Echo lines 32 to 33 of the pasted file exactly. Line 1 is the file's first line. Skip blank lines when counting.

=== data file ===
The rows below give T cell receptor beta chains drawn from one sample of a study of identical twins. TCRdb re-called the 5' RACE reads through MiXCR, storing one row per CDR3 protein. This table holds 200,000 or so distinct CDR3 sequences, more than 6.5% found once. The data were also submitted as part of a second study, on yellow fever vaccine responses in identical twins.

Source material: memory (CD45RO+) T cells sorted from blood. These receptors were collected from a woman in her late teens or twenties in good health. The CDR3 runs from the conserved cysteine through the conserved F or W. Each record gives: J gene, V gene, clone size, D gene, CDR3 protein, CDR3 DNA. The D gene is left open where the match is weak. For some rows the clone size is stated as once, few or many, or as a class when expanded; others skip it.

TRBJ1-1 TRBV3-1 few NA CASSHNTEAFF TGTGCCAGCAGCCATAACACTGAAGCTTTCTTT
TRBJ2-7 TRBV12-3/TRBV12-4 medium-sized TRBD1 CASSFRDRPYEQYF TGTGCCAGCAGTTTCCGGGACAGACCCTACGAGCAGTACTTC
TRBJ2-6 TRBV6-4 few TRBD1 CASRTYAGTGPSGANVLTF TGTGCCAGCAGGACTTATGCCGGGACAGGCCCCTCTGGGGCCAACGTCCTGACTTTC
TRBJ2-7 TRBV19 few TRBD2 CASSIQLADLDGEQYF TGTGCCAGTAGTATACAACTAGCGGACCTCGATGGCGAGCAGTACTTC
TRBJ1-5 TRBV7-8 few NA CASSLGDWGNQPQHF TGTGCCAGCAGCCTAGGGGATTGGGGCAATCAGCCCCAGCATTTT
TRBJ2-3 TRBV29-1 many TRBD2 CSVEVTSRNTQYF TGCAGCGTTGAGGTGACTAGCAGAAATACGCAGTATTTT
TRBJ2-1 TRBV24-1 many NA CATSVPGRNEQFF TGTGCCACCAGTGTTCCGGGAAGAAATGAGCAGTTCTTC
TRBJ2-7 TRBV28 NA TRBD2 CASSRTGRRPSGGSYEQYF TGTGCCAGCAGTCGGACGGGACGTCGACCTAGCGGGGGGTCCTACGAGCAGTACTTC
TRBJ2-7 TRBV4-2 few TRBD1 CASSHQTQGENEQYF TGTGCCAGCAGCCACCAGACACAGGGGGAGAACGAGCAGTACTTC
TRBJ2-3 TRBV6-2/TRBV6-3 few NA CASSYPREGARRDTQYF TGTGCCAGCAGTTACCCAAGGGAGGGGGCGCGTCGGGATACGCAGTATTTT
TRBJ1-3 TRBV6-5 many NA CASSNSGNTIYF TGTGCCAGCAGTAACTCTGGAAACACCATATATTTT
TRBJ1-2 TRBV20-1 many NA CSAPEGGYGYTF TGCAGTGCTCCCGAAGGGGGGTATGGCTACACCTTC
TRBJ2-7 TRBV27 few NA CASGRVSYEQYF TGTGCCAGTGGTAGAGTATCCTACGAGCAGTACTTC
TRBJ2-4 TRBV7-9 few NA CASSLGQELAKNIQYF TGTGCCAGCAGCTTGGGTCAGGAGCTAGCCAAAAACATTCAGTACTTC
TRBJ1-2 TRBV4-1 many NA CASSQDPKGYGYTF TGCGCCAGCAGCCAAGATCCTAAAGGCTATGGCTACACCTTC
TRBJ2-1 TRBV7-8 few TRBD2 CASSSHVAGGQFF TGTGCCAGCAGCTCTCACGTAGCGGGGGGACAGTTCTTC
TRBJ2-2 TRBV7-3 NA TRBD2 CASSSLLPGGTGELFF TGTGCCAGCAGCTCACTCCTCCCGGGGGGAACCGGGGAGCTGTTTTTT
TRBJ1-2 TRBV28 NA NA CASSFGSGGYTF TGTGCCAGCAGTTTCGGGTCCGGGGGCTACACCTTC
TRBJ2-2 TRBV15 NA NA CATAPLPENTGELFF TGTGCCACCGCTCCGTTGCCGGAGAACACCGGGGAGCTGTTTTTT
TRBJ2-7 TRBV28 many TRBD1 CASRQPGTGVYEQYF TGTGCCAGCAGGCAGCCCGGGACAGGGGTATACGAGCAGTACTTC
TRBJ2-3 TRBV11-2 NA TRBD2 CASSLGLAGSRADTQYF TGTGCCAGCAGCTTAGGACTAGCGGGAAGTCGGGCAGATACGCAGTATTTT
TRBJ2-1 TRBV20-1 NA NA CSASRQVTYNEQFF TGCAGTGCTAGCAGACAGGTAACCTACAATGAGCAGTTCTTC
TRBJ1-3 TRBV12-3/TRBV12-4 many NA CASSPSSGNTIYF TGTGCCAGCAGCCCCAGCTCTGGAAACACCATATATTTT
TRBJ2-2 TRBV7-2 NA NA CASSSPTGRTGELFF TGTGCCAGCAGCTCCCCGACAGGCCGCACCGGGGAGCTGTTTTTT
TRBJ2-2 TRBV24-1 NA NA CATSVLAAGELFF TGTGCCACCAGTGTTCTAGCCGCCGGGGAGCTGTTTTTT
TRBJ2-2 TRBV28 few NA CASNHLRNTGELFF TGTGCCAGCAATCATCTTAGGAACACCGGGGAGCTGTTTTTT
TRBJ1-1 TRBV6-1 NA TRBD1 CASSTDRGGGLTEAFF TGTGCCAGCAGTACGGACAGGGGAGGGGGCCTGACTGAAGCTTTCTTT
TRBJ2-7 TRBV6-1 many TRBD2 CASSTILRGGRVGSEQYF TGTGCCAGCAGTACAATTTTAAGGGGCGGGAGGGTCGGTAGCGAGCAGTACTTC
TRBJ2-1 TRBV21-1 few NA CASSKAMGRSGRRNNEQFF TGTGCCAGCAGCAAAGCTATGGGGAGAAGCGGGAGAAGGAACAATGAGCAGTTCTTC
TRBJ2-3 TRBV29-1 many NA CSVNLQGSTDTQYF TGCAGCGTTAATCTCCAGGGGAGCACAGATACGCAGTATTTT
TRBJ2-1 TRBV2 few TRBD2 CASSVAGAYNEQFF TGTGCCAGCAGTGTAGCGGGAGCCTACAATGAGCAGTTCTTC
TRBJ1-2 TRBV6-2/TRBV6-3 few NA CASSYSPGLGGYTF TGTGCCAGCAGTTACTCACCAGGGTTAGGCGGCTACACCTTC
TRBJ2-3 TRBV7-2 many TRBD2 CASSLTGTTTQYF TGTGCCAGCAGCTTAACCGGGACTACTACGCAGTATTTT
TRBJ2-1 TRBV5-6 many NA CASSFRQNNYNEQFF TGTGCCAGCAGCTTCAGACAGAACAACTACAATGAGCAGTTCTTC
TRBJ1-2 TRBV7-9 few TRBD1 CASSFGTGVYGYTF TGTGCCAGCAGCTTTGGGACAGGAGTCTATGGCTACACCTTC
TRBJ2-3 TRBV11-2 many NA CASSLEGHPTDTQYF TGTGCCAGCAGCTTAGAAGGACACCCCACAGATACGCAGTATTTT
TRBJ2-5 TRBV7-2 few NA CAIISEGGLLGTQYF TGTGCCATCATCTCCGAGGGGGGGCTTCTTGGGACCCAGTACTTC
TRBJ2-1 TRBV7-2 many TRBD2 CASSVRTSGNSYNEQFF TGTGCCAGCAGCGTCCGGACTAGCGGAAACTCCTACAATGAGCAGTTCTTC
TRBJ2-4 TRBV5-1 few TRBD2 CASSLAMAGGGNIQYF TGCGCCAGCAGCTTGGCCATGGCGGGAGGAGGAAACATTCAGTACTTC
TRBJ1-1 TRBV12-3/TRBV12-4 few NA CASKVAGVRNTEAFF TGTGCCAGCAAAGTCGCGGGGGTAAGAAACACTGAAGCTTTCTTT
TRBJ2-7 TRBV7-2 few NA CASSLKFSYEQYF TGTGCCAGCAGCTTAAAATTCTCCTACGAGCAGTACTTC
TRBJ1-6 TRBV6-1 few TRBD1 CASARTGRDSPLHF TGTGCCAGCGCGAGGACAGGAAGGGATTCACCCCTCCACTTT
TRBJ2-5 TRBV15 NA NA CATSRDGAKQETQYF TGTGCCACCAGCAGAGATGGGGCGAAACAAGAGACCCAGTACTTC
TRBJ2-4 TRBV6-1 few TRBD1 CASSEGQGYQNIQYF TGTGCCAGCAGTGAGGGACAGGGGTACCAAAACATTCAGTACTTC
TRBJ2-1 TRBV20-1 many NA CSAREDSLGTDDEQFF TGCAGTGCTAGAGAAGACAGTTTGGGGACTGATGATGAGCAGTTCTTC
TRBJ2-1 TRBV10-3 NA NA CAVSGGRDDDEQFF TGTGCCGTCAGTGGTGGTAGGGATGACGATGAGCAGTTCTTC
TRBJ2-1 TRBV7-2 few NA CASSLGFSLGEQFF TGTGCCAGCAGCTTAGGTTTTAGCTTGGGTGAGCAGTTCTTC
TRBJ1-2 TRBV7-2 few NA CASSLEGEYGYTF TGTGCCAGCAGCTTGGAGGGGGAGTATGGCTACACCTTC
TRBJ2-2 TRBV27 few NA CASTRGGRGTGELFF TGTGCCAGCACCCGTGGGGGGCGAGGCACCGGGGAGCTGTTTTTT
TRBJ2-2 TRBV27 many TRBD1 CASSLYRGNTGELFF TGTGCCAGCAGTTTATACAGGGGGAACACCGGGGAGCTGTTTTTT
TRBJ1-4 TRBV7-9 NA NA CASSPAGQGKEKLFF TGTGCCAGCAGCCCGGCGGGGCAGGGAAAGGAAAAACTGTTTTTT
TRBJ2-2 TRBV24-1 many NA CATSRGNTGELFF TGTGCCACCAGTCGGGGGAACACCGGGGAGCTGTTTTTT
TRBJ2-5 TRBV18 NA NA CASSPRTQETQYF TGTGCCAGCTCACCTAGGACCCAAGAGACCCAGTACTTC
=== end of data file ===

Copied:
TRBJ2-3 TRBV29-1 many NA CSVNLQGSTDTQYF TGCAGCGTTAATCTCCAGGGGAGCACAGATACGCAGTATTTT
TRBJ2-1 TRBV2 few TRBD2 CASSVAGAYNEQFF TGTGCCAGCAGTGTAGCGGGAGCCTACAATGAGCAGTTCTTC